Pokémon (ポケモン Pokemon, pronounced /'poʊ.kɛ.mɑn/, although frequently, and even intentionally mispronounced /poʊ.ki. more...
Masters of the Universe
'mæn/), is a video game franchise, created by Satoshi Tajiri and published by Nintendo for several of their systems, most importantly the Game Boy. It has been merchandised into anime, manga, trading cards, toys, and much more. The name Pokémon is a portmanteau of its Japanese name, "Pocket Monsters" (ポケットモンスター Poketto Monsutā).
Pokémon is also the collective name for the fictional creatures within the Pokémon universe. The franchise has 386 unique monsters that lie at the heart of the Pokémon series (391 including currently known Pokémon from future games). These figures have grown from the 151 monsters - including #151 Mew - from the original Pokémon Red/Blue games.
As of 2006, Pokémon USA Inc., a subsidiary of Japan's Pokémon Co., will oversee all Pokémon licensing outside of Asia.
The concept of Pokémon evolved from insect collecting, a simple pastime many Japanese children (including Pokémon's creator, Satoshi Tajiri, as a child) had enjoyed in the past. First introduced in Japan as a pair of Game Boy games—Pocket Monster Red and Green—in 1996, the franchise arrived in the west in 1998 as Pokémon Red and Blue. The Pokémon games allowed players to catch, collect, and train hundreds of cute and monstrous pets, known as Pokémon (short for Pocket Monsters), with various abilities, and battle them against each other to build their strength and evolve them into more powerful Pokémon. The Pokémon creatures never bleed or die, only faint. This was a very touchy subject to Tajiri, as he didn't want to further fill the gaming world with pointlessly violent games.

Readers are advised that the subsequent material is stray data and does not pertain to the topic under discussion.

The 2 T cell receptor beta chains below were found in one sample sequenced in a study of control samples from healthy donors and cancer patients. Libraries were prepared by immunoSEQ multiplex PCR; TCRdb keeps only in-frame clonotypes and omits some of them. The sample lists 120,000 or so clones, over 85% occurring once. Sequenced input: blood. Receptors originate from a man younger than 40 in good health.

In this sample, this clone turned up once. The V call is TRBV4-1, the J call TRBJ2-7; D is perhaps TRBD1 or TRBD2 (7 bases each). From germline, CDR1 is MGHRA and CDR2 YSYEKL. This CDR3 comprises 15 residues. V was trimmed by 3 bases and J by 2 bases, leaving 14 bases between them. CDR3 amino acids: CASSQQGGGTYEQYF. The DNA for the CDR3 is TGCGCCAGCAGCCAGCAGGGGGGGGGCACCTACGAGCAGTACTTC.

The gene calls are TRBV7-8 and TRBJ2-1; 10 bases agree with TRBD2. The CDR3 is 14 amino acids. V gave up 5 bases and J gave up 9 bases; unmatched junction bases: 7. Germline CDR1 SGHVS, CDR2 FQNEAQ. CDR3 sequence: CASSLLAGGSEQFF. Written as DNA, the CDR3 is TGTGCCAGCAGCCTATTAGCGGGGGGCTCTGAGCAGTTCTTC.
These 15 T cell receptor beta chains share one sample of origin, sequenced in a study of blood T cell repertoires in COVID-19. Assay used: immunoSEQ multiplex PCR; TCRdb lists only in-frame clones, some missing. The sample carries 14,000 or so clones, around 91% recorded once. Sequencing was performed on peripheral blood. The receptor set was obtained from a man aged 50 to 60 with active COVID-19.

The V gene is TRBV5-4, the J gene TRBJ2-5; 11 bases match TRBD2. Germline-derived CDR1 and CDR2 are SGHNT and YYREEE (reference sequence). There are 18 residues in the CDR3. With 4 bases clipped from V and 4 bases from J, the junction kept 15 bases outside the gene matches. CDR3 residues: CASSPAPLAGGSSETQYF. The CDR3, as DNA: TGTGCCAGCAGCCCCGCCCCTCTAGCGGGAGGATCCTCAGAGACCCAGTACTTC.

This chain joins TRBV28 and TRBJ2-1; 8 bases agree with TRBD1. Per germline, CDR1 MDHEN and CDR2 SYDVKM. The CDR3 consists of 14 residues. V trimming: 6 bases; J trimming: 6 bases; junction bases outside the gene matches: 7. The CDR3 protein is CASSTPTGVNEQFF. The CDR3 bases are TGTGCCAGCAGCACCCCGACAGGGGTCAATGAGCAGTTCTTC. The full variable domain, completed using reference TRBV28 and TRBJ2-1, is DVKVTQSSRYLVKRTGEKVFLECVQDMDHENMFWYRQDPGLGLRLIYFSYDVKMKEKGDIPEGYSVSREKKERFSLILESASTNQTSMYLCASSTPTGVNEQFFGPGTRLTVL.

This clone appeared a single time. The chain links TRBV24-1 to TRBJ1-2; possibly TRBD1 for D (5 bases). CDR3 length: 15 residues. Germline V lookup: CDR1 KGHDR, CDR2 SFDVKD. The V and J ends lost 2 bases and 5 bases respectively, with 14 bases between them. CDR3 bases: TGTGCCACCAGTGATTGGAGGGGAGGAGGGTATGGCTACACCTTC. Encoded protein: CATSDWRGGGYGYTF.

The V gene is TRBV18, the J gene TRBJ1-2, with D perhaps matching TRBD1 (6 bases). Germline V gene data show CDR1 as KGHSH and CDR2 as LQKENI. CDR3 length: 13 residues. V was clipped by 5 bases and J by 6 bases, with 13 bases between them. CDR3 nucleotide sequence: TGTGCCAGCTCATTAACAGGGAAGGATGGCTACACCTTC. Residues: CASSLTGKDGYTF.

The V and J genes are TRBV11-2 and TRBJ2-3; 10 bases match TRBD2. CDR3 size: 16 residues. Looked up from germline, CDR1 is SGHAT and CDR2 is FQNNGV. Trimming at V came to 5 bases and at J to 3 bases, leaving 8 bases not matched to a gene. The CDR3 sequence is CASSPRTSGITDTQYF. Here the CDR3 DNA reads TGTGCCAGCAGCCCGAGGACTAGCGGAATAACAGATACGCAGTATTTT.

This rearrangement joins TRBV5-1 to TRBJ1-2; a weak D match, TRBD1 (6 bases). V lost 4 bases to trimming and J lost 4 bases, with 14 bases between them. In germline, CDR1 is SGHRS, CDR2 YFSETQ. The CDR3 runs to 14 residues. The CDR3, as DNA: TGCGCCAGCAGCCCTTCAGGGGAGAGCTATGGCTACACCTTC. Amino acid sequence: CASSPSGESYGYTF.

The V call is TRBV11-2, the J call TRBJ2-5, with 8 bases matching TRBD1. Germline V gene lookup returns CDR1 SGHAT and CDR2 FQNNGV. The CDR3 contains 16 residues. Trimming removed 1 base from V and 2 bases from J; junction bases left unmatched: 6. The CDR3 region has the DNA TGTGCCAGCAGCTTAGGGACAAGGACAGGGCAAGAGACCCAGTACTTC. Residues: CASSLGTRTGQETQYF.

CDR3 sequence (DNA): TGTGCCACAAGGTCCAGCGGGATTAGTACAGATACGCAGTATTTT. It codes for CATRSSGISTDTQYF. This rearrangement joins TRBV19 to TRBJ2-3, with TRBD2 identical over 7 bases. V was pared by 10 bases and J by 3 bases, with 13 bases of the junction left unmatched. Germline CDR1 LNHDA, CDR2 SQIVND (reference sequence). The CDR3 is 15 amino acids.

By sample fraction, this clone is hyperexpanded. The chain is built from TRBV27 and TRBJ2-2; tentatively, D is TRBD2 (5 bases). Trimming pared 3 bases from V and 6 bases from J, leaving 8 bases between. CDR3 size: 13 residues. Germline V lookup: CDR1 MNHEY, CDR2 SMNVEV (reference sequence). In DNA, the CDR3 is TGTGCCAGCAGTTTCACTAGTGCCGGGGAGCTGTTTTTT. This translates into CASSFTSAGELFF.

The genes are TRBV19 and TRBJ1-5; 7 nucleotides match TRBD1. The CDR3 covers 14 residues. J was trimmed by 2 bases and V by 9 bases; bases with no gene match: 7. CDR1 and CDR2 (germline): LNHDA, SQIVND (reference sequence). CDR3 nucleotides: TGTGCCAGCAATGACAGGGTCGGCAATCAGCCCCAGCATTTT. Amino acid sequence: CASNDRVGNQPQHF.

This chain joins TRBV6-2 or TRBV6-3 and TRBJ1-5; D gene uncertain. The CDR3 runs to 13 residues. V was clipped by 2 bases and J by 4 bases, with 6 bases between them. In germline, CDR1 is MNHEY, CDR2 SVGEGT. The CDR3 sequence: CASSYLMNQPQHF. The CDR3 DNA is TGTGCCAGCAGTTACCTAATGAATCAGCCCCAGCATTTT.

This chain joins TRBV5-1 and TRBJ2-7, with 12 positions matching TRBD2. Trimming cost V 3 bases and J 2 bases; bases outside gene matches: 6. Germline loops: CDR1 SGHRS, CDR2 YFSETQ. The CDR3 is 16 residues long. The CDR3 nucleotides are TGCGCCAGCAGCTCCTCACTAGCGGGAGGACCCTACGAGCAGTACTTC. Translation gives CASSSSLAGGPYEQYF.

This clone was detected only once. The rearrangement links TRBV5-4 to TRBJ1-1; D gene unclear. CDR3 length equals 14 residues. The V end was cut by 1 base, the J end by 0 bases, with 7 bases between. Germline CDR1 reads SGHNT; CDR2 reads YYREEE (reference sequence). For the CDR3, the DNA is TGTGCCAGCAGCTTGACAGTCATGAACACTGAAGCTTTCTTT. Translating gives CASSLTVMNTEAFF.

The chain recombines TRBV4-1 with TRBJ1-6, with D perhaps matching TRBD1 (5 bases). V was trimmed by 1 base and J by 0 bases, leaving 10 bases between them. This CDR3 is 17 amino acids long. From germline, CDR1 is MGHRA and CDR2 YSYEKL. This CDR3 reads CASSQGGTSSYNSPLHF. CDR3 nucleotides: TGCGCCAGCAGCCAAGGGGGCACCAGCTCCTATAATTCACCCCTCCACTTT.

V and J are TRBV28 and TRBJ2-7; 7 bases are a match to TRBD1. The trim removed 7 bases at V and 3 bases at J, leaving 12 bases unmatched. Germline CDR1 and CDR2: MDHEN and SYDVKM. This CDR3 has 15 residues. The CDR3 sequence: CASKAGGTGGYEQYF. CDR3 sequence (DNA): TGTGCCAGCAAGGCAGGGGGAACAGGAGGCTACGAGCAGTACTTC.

The game's catchphrase in the English versions of the franchise used to be "Gotta catch 'em all!", although it is now no longer officially used. Some still use the catchphrase.
All of the licensed Pokémon properties overseen by the Pokémon Company are divided roughly by generation. There have been four generations, defined by the Pokémon which appear therein. Each of these generations has been first introduced in a pair of Pokémon video games for the Game Boy or its successors (including the Nintendo DS), beginning with Pokémon Red and Blue. Each generation introduces a slew of new Pokémon and a handful of new general concepts, usually without replacing any old Pokémon or concepts.
These generations are roughly chronological divisions; a handful of Pokémon from a subsequent generation appear in the anime, manga, or trading card game before the main Game Boy games which demarcate the generation are released, but the anime, manga, and even (of late) the card game divides itself into sagas or generations by the same scheme as the games.
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